JPay and other prison bankers collect tens of millions of dollars every year from inmates’ families in fees for basic financial services. To make payments, some forego medical care, skip utility bills and limit contact with their imprisoned relatives, the Center for Public Integrity found in a six-month investigation.


Megabanks Have the Federal Prison System Locked Up
This is the second in a two-part series examining how financial companies impose high costs on the families of prison inmates.

On Wall Street, Bank of America plays a perpetual second fiddle to JPMorgan Chase & Co., the only U.S. bank that holds more assets.

A few blocks north, however, at the New York Metropolitan Correctional Center, there exists a market that Bank of America has locked down, literally. For the 790 federal prisoners incarcerated at MCC, Bank of America controls the provision of money transfers, e-messaging and some telephone services.

The bank’s monopoly extends across the federal Bureau of Prisons system—121 institutions housing 214,365 inmates. Since 2000, Bank of America has collected at least $76.3 million for its work on the program.

U.S. Prisoners, a Growing Population, Experience Accelerated Aging While Incarcerated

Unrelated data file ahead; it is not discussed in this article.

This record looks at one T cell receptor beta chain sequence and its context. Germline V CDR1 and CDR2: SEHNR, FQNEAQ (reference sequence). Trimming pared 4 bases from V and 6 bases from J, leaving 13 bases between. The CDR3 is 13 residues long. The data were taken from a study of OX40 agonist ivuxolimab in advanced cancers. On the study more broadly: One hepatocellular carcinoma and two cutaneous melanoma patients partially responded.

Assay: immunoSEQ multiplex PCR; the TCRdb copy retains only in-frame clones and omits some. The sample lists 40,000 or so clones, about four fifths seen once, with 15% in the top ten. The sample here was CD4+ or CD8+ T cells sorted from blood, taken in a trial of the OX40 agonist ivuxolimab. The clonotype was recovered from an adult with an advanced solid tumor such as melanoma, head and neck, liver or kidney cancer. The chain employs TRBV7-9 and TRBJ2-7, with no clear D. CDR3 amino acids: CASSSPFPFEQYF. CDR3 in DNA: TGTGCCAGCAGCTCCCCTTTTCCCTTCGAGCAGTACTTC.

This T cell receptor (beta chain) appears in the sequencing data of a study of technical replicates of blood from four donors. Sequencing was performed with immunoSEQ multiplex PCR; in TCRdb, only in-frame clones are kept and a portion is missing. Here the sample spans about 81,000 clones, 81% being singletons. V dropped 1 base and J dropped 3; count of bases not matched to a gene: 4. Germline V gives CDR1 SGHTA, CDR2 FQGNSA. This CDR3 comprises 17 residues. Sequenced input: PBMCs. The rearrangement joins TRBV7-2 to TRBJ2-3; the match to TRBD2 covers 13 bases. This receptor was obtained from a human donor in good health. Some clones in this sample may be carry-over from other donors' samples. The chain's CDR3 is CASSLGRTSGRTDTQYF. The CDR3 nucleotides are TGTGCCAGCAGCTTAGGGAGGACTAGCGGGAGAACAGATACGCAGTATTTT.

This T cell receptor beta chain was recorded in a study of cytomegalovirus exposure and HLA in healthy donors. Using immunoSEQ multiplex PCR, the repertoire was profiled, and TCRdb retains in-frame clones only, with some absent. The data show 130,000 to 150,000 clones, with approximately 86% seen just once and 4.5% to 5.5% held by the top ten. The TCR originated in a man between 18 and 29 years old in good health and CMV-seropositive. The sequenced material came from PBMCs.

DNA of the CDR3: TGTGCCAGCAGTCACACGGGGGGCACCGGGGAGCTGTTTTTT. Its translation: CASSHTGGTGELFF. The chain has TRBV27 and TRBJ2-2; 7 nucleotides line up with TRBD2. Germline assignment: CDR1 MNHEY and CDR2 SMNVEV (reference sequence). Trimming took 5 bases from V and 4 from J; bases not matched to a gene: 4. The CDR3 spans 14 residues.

If you are an aging prisoner in the United States, 50 is the new 65.

This phenomenon is called “accelerated aging” and according to the Urban Institute’s KiDeuk Kim and Bryce Peterson, “the physiological age of some older prisoners is up to 15 years greater than their chronological age.” This is in stark contrast to outside prison walls where our youth-oriented culture labels “40 as the new 30,” “60 as the new 50,” and so on.

Older prisoners -- a demographic that is growing rapidly -- face numerous hardships and injustices from incarceration, including : having their chronic health conditions ignored or mistreated; physical threats from younger prisoners; the need for special equipment, including wheelchairs and walkers to be able to ambulate around their prisons; difficulties climbing on and off top bunks; trouble hearing, making it challenging to discern orders from guards; and mental health issues, many of which are the result of prolonged imprisonment.